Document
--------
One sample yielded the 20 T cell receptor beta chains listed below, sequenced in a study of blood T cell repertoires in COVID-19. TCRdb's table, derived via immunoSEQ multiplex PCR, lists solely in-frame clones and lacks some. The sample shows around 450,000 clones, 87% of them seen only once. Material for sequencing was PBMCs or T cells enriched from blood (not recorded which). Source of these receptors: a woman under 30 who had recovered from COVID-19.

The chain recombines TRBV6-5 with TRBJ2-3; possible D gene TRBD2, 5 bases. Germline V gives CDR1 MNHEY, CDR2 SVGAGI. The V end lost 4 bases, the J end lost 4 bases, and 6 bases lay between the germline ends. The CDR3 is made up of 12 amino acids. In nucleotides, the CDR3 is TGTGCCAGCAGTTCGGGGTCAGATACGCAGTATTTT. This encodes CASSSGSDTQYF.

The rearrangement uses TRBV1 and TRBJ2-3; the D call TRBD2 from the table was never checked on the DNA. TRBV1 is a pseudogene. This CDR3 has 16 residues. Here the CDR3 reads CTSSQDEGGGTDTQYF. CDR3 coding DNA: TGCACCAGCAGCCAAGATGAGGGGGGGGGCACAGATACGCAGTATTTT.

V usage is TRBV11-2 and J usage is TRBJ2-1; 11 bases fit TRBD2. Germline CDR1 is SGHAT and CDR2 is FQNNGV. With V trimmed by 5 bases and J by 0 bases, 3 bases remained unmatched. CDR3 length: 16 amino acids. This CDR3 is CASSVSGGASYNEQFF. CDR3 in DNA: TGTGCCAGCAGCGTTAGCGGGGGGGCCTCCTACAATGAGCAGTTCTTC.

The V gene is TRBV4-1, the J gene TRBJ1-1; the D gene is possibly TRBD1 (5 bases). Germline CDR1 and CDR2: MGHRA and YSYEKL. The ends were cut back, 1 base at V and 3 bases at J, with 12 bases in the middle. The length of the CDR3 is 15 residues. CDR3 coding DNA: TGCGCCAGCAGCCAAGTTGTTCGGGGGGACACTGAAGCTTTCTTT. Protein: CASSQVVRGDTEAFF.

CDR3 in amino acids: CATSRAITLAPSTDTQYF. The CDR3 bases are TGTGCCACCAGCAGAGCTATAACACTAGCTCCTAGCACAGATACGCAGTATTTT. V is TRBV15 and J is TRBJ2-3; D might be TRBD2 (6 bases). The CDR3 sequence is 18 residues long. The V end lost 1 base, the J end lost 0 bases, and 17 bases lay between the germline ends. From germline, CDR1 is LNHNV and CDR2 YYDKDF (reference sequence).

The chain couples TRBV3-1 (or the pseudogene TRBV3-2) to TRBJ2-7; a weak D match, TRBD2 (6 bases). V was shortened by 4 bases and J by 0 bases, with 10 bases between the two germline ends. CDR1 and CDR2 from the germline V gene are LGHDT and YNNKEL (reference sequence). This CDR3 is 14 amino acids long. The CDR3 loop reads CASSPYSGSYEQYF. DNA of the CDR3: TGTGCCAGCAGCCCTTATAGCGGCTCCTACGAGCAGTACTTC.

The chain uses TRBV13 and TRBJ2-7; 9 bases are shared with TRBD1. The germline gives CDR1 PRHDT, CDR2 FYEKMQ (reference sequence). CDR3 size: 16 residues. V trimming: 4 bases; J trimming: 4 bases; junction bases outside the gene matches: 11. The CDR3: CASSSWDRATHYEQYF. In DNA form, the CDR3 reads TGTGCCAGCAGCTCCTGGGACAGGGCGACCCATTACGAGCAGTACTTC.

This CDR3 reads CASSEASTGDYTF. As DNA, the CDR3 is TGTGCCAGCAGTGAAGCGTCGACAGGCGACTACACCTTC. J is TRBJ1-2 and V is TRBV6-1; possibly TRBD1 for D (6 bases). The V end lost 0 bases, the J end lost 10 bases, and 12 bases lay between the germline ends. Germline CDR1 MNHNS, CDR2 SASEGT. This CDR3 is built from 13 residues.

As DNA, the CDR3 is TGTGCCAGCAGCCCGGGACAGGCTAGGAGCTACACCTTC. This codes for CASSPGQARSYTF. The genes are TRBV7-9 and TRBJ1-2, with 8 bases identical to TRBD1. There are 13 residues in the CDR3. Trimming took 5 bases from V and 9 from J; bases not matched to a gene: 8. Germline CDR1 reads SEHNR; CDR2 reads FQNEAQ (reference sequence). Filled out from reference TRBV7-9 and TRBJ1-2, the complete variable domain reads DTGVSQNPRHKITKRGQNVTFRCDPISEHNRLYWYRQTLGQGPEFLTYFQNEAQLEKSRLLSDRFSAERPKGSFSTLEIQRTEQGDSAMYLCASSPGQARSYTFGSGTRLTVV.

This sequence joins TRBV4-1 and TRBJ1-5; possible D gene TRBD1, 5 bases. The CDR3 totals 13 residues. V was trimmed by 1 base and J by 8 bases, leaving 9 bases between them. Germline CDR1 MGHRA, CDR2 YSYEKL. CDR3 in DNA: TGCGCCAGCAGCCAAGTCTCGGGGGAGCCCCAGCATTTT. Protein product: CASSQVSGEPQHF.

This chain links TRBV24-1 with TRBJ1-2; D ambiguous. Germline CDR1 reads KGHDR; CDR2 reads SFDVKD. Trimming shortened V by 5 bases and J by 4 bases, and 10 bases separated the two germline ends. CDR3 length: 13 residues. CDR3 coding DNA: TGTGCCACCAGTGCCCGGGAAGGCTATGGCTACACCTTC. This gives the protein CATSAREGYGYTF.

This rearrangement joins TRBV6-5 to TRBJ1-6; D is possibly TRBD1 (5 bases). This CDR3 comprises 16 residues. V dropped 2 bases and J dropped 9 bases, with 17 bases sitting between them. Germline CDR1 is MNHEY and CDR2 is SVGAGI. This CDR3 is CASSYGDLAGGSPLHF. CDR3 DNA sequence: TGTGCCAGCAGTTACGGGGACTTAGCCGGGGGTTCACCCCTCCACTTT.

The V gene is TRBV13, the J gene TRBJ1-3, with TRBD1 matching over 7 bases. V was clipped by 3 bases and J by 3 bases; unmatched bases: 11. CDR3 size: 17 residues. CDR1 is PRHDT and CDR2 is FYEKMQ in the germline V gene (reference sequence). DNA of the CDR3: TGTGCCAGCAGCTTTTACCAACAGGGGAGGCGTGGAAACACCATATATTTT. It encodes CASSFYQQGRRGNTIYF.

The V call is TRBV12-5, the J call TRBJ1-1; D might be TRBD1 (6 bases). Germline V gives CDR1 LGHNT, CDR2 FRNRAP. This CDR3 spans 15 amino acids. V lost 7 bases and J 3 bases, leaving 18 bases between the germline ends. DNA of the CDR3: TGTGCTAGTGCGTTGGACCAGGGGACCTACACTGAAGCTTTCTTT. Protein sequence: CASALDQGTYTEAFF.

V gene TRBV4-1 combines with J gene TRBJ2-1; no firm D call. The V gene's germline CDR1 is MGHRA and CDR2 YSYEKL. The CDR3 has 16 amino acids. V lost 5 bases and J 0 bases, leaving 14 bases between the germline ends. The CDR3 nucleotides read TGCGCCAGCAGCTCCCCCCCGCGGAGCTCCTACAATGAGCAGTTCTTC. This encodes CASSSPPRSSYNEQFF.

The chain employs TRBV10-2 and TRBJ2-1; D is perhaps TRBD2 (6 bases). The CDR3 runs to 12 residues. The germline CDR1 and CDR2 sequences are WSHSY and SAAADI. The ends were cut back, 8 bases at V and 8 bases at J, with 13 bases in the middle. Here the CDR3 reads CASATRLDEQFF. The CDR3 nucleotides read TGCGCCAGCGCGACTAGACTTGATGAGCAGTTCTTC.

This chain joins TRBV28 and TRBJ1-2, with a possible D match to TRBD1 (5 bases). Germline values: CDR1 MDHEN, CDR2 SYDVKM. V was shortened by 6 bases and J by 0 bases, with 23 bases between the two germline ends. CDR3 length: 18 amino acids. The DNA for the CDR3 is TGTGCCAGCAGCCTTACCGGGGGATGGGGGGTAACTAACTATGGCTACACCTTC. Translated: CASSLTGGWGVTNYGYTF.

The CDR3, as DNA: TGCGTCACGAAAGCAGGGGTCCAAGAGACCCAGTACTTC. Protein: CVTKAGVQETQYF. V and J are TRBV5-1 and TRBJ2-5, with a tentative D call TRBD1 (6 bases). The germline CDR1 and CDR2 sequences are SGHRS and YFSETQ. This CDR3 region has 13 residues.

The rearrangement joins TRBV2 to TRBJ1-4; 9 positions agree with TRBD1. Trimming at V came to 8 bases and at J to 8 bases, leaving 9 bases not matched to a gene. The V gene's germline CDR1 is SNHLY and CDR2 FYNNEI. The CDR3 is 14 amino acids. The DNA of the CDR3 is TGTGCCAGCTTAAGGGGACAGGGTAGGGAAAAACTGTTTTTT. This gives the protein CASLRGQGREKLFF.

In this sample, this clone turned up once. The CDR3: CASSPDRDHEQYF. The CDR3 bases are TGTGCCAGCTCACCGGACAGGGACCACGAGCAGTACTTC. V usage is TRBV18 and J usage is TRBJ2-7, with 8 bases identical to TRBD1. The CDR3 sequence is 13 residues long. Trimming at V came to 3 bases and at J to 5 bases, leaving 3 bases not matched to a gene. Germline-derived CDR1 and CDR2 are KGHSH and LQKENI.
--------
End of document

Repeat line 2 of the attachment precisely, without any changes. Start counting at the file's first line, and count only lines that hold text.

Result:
The chain recombines TRBV6-5 with TRBJ2-3; possible D gene TRBD2, 5 bases. Germline V gives CDR1 MNHEY, CDR2 SVGAGI. The V end lost 4 bases, the J end lost 4 bases, and 6 bases lay between the germline ends. The CDR3 is made up of 12 amino acids. In nucleotides, the CDR3 is TGTGCCAGCAGTTCGGGGTCAGATACGCAGTATTTT. This encodes CASSSGSDTQYF.